Branko Segota forged a nice, 20-year career in soccer, much of it as an indoor player. (Photo by Deborah M. Bernstein)

Third of a five-part series

At halftime of Friday night’s game against the Baltimore Blast at the Dome Arena in Henrietta, N.Y., the Rochester Lancers will honor 20 individuals who will be inducted into the first class of the team’s indoor Wall of Fame. This week looks back at the history of indoor soccer in Rochester.

By Michael Lewis Editor

The Major Indoor Soccer League record books say that the New York Arrows won the league’s first four championships.

But many a soccer fan from Western New York might claim the Rochester Lancers actually accomplished that feat.

That’s because the team was dominated by players that performed on the North American Soccer League team at one time or another.

Take, for example, the first Arrows team that started the first indoor soccer dynasty while performing at the Nassau Coliseum in Uniondale, N.Y. during the inaugural 1978-79 season.

A total of 17 players wore the blue and gold of the Lancers. And that doesn’t include Don Popovic, who coached the outdoor Lancers from 1976-79 or Peter Duerden, who was his assistant coach for both teams and played a match or two on defense for the Arrows.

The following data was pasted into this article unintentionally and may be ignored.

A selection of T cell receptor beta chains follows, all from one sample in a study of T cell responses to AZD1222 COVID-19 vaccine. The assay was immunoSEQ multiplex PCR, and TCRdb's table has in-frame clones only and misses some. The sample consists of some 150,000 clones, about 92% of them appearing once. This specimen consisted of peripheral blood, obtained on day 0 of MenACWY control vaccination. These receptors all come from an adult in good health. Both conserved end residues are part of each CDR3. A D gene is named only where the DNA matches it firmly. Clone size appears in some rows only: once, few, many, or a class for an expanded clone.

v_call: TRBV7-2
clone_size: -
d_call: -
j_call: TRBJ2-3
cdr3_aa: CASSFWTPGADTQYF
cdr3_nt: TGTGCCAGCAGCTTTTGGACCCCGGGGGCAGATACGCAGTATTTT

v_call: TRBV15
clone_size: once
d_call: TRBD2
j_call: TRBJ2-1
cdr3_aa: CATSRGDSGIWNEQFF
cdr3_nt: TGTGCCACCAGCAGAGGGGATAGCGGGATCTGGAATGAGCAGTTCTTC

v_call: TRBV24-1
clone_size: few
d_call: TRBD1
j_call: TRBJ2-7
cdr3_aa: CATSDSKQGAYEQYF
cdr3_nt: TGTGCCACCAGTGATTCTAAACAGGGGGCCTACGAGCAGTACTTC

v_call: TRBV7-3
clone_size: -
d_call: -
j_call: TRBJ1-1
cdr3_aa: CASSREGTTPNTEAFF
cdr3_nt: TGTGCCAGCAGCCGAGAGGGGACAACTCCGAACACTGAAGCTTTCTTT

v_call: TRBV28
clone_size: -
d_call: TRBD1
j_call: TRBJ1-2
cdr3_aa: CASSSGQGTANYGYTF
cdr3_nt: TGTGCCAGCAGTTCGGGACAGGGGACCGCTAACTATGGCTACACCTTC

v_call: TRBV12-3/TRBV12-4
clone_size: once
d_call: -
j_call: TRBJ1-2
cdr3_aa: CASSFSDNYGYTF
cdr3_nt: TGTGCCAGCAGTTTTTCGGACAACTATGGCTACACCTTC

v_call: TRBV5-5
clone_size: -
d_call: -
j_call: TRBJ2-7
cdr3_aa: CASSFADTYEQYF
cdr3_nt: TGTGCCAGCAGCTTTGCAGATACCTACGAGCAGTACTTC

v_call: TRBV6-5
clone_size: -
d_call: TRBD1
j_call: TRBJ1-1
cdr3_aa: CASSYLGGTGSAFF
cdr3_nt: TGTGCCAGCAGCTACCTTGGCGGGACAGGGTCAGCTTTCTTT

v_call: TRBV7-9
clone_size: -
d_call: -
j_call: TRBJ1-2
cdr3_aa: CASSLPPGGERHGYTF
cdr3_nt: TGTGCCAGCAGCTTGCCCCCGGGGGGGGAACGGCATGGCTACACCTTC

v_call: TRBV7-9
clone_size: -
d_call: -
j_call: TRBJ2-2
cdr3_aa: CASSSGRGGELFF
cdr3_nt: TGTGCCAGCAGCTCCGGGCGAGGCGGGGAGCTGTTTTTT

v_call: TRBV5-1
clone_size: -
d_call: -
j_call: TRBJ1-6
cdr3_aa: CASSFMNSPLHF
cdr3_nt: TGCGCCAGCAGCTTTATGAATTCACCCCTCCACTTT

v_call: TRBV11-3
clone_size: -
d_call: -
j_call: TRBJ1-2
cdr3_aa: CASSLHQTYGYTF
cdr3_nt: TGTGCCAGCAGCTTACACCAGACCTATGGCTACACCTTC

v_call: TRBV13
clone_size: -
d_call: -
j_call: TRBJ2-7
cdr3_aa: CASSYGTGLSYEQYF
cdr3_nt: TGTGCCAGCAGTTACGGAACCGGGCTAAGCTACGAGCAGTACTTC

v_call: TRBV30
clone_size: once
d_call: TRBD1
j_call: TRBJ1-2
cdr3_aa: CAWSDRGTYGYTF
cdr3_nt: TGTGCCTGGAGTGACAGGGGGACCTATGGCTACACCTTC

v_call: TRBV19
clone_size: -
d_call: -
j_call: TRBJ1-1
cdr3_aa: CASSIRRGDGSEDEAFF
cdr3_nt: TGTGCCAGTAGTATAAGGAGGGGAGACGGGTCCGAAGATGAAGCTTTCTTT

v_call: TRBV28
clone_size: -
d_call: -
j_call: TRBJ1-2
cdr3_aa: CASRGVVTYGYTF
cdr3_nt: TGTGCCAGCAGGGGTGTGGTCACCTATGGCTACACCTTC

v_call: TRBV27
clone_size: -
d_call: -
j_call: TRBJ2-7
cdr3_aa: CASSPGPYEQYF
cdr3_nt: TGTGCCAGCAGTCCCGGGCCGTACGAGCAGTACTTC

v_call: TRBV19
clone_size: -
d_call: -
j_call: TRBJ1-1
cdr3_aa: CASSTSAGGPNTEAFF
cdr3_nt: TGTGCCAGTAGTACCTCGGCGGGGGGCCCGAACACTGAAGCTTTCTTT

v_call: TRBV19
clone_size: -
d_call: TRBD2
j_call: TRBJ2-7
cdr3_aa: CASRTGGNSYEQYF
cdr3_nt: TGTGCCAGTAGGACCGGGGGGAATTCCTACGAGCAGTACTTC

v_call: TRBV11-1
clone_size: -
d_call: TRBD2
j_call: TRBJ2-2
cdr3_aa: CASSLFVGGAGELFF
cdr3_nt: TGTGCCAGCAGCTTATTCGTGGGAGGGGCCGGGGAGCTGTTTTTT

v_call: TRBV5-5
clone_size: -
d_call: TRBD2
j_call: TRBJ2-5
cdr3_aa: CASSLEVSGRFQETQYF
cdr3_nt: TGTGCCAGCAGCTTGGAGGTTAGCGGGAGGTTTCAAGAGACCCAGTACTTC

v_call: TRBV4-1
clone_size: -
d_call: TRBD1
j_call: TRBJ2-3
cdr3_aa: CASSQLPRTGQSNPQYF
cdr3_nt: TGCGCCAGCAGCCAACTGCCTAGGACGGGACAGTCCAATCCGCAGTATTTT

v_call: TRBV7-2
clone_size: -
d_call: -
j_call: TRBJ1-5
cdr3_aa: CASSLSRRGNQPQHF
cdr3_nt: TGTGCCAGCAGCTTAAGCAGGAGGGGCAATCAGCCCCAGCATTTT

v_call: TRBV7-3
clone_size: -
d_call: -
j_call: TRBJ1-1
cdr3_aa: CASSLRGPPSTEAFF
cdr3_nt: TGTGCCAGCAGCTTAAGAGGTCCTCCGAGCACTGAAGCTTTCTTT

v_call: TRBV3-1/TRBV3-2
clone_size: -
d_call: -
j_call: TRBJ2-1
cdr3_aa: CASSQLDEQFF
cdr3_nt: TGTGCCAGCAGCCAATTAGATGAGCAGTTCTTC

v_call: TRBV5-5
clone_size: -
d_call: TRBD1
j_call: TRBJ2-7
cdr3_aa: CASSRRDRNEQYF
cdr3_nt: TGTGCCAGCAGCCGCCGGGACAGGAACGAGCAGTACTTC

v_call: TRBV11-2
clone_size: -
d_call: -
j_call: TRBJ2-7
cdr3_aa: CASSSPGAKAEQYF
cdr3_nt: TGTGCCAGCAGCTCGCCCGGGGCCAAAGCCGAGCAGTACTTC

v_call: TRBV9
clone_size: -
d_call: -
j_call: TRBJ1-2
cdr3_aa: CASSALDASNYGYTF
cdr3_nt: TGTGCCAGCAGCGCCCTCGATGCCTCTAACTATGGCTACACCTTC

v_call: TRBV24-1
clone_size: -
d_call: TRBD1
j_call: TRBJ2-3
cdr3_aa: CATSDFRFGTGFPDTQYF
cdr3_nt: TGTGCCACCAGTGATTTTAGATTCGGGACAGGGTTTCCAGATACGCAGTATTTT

The Arrows’ roster included:

Goalkeepers — Shep Messing, Enzo DiPede

Defenders — Damir Sutevski, Jim Pollihan, Craig Reynolds, Doug Polland, Renato Cila, John Nusum, Ibraim Silva, Miralem Fazlic, Jim McLoughlin

Midfielders — Luis Alberto, Pat Ercoli, Tibor Molnar

Forwards — Branko Segota, Mario Garcia, Julio Baylon

In fact, the honor of scoring the very first indoor goal went to a Lancer –Pollihan. While overlapping on the left flank at 2:10 of the second quarter of the opening match against the Cincinnati Kids, drilling a return pass from Alberto past goalkeeper Keith Van Eron, the first of thousands of indoor goals.

Pollihan admitted that he didn’t think twice about his accomplishment. “Nothing special,” he said. “It didn’t dawn on me that this was the first goal. We had no idea how this league was going to be accepted, how long it would be around. So, it was no big celebration on my part. I was excited that a goal was scored, but we knew that in indoor soccer there was going to be more than one goal scored in that game.”

For an inaugural game that ushered in a new sport, the game at the Coliseum certainly had plenty of hoopla. Pete Rose, who was still playing baseball and was about to sign as a free agent with the Philadelphia Phillies, was part-owner of the Kids, kicked out the first ball.

“It was an exciting time,” Pollihan said.